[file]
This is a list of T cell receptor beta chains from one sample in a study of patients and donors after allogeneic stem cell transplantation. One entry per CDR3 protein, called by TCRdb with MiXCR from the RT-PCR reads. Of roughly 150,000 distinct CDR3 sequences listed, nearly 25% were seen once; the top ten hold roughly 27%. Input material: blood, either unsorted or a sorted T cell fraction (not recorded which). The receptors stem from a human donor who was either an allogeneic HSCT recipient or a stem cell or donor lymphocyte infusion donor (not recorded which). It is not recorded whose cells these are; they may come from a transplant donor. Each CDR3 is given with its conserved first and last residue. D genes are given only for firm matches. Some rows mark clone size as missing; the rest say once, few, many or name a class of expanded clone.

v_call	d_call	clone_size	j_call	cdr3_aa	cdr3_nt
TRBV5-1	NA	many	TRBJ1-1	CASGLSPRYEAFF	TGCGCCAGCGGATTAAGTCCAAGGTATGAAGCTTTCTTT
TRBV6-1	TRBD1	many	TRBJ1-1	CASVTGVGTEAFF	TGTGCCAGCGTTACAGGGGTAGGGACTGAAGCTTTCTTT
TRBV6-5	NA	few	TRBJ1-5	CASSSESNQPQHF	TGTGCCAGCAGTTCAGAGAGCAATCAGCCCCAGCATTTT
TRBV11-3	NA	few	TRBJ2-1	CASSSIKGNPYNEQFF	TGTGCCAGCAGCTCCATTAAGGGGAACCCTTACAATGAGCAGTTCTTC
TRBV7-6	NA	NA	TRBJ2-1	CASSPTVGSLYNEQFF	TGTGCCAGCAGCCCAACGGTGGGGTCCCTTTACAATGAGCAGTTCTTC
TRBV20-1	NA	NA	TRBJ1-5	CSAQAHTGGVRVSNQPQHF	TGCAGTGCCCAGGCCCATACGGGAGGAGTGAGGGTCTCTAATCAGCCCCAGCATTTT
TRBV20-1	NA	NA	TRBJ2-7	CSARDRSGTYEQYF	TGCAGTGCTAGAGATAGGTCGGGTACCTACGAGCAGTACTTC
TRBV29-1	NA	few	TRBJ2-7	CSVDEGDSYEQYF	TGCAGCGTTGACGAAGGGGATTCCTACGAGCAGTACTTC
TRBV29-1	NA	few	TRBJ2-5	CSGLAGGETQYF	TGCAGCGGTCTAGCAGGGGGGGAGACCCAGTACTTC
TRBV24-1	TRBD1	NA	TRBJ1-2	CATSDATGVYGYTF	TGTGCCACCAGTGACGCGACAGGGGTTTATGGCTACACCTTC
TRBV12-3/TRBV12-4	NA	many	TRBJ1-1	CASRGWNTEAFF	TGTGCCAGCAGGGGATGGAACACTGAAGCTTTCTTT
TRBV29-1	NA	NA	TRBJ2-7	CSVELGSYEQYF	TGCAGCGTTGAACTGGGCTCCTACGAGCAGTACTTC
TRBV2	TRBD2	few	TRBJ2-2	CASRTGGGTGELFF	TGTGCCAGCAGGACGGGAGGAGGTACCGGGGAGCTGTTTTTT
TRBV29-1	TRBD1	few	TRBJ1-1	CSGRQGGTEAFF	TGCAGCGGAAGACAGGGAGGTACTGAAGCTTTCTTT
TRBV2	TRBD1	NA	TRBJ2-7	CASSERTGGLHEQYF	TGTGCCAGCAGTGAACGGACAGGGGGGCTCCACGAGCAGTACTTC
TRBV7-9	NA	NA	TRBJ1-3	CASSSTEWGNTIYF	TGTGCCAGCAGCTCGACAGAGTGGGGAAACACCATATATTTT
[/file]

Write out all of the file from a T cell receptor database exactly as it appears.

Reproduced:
This is a list of T cell receptor beta chains from one sample in a study of patients and donors after allogeneic stem cell transplantation. One entry per CDR3 protein, called by TCRdb with MiXCR from the RT-PCR reads. Of roughly 150,000 distinct CDR3 sequences listed, nearly 25% were seen once; the top ten hold roughly 27%. Input material: blood, either unsorted or a sorted T cell fraction (not recorded which). The receptors stem from a human donor who was either an allogeneic HSCT recipient or a stem cell or donor lymphocyte infusion donor (not recorded which). It is not recorded whose cells these are; they may come from a transplant donor. Each CDR3 is given with its conserved first and last residue. D genes are given only for firm matches. Some rows mark clone size as missing; the rest say once, few, many or name a class of expanded clone.

v_call	d_call	clone_size	j_call	cdr3_aa	cdr3_nt
TRBV5-1	NA	many	TRBJ1-1	CASGLSPRYEAFF	TGCGCCAGCGGATTAAGTCCAAGGTATGAAGCTTTCTTT
TRBV6-1	TRBD1	many	TRBJ1-1	CASVTGVGTEAFF	TGTGCCAGCGTTACAGGGGTAGGGACTGAAGCTTTCTTT
TRBV6-5	NA	few	TRBJ1-5	CASSSESNQPQHF	TGTGCCAGCAGTTCAGAGAGCAATCAGCCCCAGCATTTT
TRBV11-3	NA	few	TRBJ2-1	CASSSIKGNPYNEQFF	TGTGCCAGCAGCTCCATTAAGGGGAACCCTTACAATGAGCAGTTCTTC
TRBV7-6	NA	NA	TRBJ2-1	CASSPTVGSLYNEQFF	TGTGCCAGCAGCCCAACGGTGGGGTCCCTTTACAATGAGCAGTTCTTC
TRBV20-1	NA	NA	TRBJ1-5	CSAQAHTGGVRVSNQPQHF	TGCAGTGCCCAGGCCCATACGGGAGGAGTGAGGGTCTCTAATCAGCCCCAGCATTTT
TRBV20-1	NA	NA	TRBJ2-7	CSARDRSGTYEQYF	TGCAGTGCTAGAGATAGGTCGGGTACCTACGAGCAGTACTTC
TRBV29-1	NA	few	TRBJ2-7	CSVDEGDSYEQYF	TGCAGCGTTGACGAAGGGGATTCCTACGAGCAGTACTTC
TRBV29-1	NA	few	TRBJ2-5	CSGLAGGETQYF	TGCAGCGGTCTAGCAGGGGGGGAGACCCAGTACTTC
TRBV24-1	TRBD1	NA	TRBJ1-2	CATSDATGVYGYTF	TGTGCCACCAGTGACGCGACAGGGGTTTATGGCTACACCTTC
TRBV12-3/TRBV12-4	NA	many	TRBJ1-1	CASRGWNTEAFF	TGTGCCAGCAGGGGATGGAACACTGAAGCTTTCTTT
TRBV29-1	NA	NA	TRBJ2-7	CSVELGSYEQYF	TGCAGCGTTGAACTGGGCTCCTACGAGCAGTACTTC
TRBV2	TRBD2	few	TRBJ2-2	CASRTGGGTGELFF	TGTGCCAGCAGGACGGGAGGAGGTACCGGGGAGCTGTTTTTT
TRBV29-1	TRBD1	few	TRBJ1-1	CSGRQGGTEAFF	TGCAGCGGAAGACAGGGAGGTACTGAAGCTTTCTTT
TRBV2	TRBD1	NA	TRBJ2-7	CASSERTGGLHEQYF	TGTGCCAGCAGTGAACGGACAGGGGGGCTCCACGAGCAGTACTTC
TRBV7-9	NA	NA	TRBJ1-3	CASSSTEWGNTIYF	TGTGCCAGCAGCTCGACAGAGTGGGGAAACACCATATATTTT